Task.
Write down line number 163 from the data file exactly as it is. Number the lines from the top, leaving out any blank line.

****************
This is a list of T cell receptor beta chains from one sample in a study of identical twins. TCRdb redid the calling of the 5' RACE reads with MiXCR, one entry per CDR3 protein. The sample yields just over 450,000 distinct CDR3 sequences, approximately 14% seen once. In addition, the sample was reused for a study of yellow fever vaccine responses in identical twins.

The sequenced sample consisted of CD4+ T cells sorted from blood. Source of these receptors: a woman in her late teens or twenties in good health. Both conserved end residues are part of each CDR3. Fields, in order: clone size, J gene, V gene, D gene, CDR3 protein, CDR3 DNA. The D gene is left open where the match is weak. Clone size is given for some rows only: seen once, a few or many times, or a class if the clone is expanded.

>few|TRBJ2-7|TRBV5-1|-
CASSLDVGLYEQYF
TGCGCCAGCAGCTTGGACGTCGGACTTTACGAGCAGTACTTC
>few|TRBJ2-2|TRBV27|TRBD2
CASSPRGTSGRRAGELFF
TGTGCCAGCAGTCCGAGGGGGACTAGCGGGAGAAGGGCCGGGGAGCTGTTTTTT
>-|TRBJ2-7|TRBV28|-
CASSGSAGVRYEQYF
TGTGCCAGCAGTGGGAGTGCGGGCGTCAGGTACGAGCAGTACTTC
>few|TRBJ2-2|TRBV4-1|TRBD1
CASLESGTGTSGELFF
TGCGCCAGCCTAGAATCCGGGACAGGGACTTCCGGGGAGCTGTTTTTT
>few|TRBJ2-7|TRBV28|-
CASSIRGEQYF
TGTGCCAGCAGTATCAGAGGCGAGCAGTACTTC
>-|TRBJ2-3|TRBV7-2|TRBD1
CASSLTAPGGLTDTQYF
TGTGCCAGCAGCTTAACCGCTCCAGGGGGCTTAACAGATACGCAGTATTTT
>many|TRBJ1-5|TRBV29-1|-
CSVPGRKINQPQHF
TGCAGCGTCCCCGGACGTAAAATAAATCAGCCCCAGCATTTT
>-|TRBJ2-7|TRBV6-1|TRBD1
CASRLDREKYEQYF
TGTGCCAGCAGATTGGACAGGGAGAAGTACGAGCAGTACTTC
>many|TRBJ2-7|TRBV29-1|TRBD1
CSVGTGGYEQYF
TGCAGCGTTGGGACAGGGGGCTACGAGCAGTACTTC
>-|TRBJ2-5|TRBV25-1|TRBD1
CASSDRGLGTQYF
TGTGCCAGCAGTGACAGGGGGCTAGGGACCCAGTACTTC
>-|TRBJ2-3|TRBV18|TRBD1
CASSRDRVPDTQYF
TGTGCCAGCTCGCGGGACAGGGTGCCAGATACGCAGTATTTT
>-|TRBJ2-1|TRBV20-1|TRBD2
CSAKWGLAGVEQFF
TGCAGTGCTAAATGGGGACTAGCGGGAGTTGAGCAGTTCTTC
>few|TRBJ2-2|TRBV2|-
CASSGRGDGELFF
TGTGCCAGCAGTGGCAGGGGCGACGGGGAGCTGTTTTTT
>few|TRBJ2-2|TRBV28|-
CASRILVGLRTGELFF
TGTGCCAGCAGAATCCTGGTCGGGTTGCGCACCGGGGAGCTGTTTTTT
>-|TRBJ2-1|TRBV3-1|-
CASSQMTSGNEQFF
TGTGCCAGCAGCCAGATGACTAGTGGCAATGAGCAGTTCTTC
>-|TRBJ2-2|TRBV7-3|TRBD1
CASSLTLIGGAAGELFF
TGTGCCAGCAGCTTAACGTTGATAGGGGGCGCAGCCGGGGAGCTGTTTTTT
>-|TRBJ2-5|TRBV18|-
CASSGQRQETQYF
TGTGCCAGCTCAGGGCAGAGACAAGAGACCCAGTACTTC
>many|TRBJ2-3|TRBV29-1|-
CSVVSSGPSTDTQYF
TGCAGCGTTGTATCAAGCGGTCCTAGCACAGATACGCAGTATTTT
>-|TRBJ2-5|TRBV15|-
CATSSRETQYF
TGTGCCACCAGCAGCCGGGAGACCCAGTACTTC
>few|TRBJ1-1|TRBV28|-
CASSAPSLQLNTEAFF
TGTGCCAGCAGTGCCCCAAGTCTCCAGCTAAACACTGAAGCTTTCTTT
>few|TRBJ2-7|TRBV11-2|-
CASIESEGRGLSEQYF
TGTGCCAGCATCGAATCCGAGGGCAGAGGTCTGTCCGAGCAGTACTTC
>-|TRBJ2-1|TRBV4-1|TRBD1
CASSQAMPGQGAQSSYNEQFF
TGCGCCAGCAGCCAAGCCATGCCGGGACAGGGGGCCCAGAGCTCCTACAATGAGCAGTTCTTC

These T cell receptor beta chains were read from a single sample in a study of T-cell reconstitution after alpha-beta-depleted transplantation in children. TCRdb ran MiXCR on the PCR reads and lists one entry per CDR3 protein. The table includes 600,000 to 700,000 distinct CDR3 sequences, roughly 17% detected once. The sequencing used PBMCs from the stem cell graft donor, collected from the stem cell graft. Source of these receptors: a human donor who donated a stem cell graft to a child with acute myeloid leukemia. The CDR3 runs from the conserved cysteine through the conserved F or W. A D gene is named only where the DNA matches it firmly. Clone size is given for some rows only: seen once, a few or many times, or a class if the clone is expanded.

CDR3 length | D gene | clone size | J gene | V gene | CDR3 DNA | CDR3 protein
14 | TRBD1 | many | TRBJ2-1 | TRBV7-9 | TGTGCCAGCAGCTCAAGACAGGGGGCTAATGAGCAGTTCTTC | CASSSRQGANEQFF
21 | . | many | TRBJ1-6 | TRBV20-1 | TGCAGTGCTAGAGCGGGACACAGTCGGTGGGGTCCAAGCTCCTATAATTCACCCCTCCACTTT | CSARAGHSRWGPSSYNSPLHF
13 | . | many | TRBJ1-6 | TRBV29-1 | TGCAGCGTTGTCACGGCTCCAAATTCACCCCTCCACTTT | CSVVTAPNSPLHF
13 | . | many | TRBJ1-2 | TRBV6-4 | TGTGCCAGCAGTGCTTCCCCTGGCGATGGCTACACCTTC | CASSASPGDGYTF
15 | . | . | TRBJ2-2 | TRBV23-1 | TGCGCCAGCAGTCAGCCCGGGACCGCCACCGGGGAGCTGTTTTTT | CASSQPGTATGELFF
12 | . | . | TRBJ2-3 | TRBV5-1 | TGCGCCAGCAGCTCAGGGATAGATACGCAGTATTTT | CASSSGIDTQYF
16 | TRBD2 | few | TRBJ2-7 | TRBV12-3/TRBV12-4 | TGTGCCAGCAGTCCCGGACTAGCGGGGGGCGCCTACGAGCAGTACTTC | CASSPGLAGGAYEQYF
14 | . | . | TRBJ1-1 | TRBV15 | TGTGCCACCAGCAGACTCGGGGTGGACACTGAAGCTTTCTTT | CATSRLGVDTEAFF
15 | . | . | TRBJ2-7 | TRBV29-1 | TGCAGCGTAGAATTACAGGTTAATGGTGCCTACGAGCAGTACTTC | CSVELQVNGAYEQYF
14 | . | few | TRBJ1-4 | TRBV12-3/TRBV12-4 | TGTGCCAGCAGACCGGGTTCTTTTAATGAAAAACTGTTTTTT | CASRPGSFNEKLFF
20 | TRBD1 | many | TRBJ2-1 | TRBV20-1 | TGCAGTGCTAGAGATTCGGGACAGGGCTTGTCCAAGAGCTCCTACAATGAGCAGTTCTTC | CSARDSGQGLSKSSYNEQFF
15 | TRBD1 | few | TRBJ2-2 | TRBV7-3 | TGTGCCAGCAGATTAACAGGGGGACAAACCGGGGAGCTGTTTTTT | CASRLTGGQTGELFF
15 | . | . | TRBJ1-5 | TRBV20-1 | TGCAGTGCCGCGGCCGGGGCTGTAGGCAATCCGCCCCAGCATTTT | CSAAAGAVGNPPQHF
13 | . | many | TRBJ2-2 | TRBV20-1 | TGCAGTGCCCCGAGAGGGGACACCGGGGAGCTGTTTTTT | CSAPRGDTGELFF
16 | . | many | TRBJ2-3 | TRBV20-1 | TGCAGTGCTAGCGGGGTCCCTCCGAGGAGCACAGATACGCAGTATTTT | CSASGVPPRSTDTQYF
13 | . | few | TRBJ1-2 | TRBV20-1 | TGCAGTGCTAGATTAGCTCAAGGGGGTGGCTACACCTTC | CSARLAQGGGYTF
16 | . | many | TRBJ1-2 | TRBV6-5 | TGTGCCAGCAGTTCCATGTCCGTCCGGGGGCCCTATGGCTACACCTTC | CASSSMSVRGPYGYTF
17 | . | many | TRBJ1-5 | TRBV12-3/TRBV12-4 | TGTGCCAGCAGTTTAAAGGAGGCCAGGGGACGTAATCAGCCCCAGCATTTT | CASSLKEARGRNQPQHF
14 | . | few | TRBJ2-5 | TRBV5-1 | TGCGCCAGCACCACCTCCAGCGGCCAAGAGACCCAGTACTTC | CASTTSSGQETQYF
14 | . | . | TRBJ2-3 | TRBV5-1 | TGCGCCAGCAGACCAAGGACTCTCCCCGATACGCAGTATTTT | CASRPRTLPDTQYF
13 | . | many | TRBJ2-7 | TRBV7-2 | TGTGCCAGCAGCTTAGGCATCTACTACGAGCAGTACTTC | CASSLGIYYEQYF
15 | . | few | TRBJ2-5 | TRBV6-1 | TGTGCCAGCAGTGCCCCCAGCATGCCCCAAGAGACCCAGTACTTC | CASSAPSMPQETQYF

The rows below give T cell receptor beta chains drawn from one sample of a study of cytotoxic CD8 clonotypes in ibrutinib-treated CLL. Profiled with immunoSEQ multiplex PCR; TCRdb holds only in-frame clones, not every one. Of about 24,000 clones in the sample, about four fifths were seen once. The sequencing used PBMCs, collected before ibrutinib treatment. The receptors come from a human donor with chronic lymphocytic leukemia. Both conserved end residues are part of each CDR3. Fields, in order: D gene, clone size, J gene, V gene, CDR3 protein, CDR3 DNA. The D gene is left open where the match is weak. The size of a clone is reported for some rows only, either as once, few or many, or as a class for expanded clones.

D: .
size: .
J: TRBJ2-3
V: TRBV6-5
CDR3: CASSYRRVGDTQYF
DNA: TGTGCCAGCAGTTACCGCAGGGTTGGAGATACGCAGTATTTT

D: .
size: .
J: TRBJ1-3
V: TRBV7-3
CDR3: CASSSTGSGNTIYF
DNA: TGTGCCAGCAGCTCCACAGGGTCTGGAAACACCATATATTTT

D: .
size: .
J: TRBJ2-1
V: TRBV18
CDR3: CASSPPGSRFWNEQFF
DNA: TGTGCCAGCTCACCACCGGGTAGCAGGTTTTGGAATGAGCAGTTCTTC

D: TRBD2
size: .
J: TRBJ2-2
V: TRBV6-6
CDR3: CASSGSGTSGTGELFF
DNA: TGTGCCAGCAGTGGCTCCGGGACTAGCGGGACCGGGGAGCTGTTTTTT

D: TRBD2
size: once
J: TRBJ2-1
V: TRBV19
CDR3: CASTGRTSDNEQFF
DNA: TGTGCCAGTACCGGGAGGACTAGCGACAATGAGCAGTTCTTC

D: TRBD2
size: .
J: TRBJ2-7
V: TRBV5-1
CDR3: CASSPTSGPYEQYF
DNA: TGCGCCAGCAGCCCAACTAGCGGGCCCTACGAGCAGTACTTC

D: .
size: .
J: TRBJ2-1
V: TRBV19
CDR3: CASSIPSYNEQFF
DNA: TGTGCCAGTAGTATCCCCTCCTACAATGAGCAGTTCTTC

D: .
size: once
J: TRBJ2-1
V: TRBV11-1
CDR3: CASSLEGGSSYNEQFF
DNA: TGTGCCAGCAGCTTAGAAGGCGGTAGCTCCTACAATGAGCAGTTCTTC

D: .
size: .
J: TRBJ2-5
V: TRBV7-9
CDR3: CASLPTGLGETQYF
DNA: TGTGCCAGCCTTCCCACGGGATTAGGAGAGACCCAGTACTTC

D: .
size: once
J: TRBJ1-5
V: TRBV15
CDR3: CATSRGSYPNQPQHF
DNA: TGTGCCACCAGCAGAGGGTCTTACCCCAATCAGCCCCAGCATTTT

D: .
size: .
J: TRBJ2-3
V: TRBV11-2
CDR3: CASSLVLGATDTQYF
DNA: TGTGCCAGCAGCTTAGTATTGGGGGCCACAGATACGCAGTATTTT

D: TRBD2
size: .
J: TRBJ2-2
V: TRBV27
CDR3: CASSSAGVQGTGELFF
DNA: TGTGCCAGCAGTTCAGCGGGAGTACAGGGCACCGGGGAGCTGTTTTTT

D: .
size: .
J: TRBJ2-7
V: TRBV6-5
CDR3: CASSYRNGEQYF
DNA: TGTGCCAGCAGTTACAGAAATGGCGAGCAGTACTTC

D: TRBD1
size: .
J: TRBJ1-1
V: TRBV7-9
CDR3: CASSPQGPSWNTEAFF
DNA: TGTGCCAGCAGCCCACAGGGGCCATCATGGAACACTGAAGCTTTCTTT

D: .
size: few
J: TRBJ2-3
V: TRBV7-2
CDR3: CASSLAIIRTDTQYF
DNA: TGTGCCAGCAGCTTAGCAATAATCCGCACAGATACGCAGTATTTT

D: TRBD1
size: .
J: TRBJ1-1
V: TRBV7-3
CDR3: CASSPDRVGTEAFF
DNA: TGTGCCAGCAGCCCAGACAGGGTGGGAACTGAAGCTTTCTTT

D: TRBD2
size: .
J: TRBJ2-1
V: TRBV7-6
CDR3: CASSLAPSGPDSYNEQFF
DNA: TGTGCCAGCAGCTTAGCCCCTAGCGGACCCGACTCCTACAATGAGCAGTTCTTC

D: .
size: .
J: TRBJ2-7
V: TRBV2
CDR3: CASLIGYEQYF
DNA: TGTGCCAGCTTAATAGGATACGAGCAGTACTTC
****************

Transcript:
V: TRBV27